What Are the Psychological Factors Involved in E.D.?

male-doctor-checking-for-testicular-diseases | feature | What Are the Psychological Factors Involved in E.D.?

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As we have written before, nearly 12% of American men suffer from erectile dysfunction (E.D.) That is more than twice as many as suffer from cancer. Yet shame and stigma often stop men from seeking help.

In our blog post, What Causes Erectile Dysfunction, we discussed E.D. in general and some of its causes. Most physically-caused cases of erectile dysfunction stem from a handful of diagnoses including diabetes, high blood pressure, obesity, and heart disease – all of which affect blood flow. If you are suffering from any of these overarching causes, resolving these may eliminate the E.D. problem entirely.

RELATED: Performance Anxiety ED: How to Overcome Fear Of Sex

 

In this article, we look beyond the physical causes of E.D. and expand on the psychological factors that can cause it as well. For those men who are basically healthy and still suffering occasional E.D. and under circumstances that point to psychological factors, there are several ways in which our frame of mind can affect our sexual experience and performance.

It has been estimated that no less than 10% and as much as 20% of all erectile dysfunction cases are attributable to psychological factors rather than physical ones.

To illustrate psychological factors in erectile dysfunction, consider the example of a healthy 35-year-old man who is able to achieve and maintain an erection at home alone and can masturbate to completion. This man has no physical E.D. as proven by his ability to remain erect and masturbate to completion in privacy. But many men who are able to do this also experience E.D. issues when in sexual scenarios with a partner present. This E.D. that shows up only under pressure is a good example of psychological erectile dysfunction, and there are several underlying causes.

 

Beyond Physical Here Are The Psychological Factors That Can Cause E.D.

1. Childhood Trauma

Unpleasant memories stemming from traumatic childhood events can create mental blocks against sexual intimacy that manifest as psychological E.D. This cause is actually the least prevalent but can be challenging to move past. Speak with a doctor or therapist about troubling thoughts that enter your mind consistently when sexual encounters arise. They may be carrying baggage of early traumas.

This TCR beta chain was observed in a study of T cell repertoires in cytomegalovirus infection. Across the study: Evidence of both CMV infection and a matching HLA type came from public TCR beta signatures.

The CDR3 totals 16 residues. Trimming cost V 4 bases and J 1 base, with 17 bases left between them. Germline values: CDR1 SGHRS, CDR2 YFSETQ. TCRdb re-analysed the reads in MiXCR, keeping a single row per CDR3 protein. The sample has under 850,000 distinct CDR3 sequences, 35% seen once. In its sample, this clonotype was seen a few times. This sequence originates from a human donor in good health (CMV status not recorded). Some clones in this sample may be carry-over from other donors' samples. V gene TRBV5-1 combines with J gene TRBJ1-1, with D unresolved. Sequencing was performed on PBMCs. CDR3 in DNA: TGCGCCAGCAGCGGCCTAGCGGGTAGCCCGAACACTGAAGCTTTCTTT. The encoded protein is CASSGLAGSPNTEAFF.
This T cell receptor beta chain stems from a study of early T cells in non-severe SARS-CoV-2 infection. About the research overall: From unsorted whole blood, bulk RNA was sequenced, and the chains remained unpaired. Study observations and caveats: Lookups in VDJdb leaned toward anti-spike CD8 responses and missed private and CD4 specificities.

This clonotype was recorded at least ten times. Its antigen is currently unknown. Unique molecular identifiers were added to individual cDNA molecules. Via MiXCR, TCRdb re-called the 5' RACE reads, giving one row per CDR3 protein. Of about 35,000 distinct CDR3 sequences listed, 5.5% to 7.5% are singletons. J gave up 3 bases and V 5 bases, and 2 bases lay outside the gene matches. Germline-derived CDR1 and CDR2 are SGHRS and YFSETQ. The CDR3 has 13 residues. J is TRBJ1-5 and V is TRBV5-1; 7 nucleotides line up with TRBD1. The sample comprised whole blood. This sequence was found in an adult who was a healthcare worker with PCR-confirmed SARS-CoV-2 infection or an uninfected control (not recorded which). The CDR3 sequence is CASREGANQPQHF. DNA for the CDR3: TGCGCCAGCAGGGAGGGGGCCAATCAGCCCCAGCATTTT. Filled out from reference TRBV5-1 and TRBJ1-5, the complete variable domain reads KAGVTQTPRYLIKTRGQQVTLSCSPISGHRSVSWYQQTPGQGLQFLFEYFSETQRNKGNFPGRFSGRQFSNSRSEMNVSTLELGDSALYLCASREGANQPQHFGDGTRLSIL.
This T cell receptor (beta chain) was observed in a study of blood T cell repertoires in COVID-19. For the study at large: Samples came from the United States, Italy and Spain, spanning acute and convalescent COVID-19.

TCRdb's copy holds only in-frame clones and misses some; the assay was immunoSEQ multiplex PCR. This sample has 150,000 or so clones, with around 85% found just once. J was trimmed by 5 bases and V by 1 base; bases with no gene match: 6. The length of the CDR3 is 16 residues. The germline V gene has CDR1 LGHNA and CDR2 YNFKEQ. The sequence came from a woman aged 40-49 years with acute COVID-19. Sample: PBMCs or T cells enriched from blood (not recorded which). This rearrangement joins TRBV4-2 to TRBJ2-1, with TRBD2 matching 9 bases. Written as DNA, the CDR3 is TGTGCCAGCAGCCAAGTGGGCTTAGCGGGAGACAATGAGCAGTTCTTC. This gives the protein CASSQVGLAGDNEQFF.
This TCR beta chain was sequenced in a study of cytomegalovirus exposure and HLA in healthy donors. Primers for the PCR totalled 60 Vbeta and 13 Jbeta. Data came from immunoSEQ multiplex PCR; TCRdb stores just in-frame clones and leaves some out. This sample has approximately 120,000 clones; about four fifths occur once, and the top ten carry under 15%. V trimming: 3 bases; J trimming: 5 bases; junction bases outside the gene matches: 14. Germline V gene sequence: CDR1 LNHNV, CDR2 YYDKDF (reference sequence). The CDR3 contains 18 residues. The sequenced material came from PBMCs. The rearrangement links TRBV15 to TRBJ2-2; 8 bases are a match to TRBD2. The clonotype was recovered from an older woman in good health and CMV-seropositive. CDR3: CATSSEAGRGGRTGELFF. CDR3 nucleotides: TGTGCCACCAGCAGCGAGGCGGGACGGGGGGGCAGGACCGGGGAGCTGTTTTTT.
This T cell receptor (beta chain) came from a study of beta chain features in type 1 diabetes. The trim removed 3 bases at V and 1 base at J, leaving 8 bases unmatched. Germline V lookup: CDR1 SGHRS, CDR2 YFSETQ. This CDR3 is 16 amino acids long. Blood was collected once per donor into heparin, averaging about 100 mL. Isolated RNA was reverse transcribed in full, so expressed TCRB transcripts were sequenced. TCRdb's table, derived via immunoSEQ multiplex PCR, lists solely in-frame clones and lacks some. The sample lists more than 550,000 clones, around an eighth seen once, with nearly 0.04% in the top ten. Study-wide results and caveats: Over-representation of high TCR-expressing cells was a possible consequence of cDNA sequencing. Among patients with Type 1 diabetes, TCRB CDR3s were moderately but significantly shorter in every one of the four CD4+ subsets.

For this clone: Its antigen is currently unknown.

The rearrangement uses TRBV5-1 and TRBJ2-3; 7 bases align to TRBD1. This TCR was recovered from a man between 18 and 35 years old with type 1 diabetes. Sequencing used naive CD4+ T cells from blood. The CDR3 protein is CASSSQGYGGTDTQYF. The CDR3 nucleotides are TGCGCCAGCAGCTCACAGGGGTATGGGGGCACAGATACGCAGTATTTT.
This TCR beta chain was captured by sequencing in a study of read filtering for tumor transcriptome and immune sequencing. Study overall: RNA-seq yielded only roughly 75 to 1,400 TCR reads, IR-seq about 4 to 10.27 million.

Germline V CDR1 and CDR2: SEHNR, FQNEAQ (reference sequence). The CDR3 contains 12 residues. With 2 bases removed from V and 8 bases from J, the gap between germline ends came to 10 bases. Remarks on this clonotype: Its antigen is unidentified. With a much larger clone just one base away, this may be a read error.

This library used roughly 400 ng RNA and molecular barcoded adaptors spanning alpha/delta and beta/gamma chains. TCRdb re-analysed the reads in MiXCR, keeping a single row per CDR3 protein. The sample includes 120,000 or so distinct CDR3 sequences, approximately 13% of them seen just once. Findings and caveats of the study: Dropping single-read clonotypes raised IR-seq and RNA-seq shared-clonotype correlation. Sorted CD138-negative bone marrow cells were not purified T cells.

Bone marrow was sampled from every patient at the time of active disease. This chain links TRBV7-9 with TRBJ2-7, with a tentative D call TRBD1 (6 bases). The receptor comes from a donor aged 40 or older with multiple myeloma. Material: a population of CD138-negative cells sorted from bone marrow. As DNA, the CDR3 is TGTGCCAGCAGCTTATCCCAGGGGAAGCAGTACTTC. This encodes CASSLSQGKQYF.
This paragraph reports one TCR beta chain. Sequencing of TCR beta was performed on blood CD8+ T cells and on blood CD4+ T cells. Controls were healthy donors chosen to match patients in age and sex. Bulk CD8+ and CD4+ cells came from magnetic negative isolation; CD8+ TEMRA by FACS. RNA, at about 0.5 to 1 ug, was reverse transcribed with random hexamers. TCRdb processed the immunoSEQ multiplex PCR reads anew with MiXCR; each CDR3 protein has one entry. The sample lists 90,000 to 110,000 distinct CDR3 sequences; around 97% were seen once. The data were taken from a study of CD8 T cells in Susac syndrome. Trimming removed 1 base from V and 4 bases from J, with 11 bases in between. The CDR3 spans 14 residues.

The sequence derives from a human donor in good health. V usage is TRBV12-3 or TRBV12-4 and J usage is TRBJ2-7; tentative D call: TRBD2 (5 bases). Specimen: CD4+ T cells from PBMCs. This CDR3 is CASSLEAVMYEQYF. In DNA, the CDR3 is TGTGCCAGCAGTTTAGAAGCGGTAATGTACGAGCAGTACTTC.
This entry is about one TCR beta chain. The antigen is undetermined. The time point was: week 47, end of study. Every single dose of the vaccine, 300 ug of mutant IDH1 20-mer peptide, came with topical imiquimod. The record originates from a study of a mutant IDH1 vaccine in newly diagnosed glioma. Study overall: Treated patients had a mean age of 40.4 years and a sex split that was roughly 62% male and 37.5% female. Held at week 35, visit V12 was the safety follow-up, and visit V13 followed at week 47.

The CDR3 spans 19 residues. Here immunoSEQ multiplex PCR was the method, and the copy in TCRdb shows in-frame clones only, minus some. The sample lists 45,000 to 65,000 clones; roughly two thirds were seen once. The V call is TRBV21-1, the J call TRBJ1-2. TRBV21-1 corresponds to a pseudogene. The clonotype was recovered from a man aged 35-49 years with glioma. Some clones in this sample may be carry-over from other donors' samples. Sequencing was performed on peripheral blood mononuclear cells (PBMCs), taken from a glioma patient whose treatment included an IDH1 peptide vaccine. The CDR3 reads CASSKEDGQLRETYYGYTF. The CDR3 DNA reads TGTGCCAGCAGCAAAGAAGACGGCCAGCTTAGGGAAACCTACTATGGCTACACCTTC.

2. Stress

Man-stressed-while-working-on-laptop- | What Are the Psychological Factors Involved in E.D.?

Stress at work. Stress at home. Stress about money, health, marriage – STRESS! When you experience stress, your body responds by secreting a hormone called cortisol. Cortisol can inhibit your body’s natural ability to produce testosterone, which can affect libido, erection, and stamina. Stress can also interfere with the neurotransmitters responsible for communicating desire, which may depress both interest and erection.

RELATED: How Common is ED in Young Men?

 

3. Performance Anxiety

Performance anxiety is the fear of inadequacy in action. When our minds harbor concerns about our ability to perform, it can become a self-fulfilling prophecy, reducing our ability to perform based solely on the fear of the same. This problem becomes cyclical: anxiety causes E.D. which causes anxiety. This loop can be difficult to depart but in reality, is purely psychological – not physical.

 

4. Depression

Depression can cause erectile dysfunction in otherwise sexually and physically healthy men. Because depression unsettles the psyche, many depressed people narrow their thinking to remove unnecessary stresses. Nonessential functions like intimacy and desire tend to be sidelined by the brain in those that suffer from depression. To make it worse, antidepressant drugs often cause E.D. To move past this, discuss your scenario with the doctor who prescribed the antidepressants to see if a better regimen is available.

 

5. Self Esteem Struggles

The act of seduction is one requiring enthusiasm, confidence, and a sense of well-being. Fear of rejection is most acute in those struggling with self-esteem, and this fear can lead to erectile dysfunction. Self esteem comes from performing esteemable acts, so recommit to the gym and to your grooming and dressing routines to heighten your confidence in this area.

Most of the physical causes of E.D. are absent in younger men. So psychological causes of erectile dysfunction are much of why young men experience E.D. at all. To determine if you are suffering from psychological causes of E.D., ask yourself these questions:

  • Do you have known psychological causes of E.D., like depression or childhood trauma?
  • Are you able to maintain an erection well enough to masturbate to completion, but experience erectile dysfunction when in a sexual scenario with a partner?
  • Are their lifestyle factors involved, like smoking, alcohol consumption, or recreational drugs?

Seek help if you answered yes to any of these questions or if ED is causing discord between you and your sexual partner. It is a lot to think about – we get it. If you have questions about psychological causes of erectile dysfunction or any of the conditions discussed here, connecting with a doctor in a discrete setting has never been easier.

 

Opt Health is a telehealth platform that reconnects men with wellness, fitness, strength, and sexual vitality through scientific preventative medicine. From your own home, you can schedule with a physician, meet one-on-one via video conference, receive test results, and have medications delivered to your door.

For questions, inquiries, or appointments, don’t hesitate to contact us. Get personalized support and insight from top-tier physicians available 24/7.

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Opt Health Team
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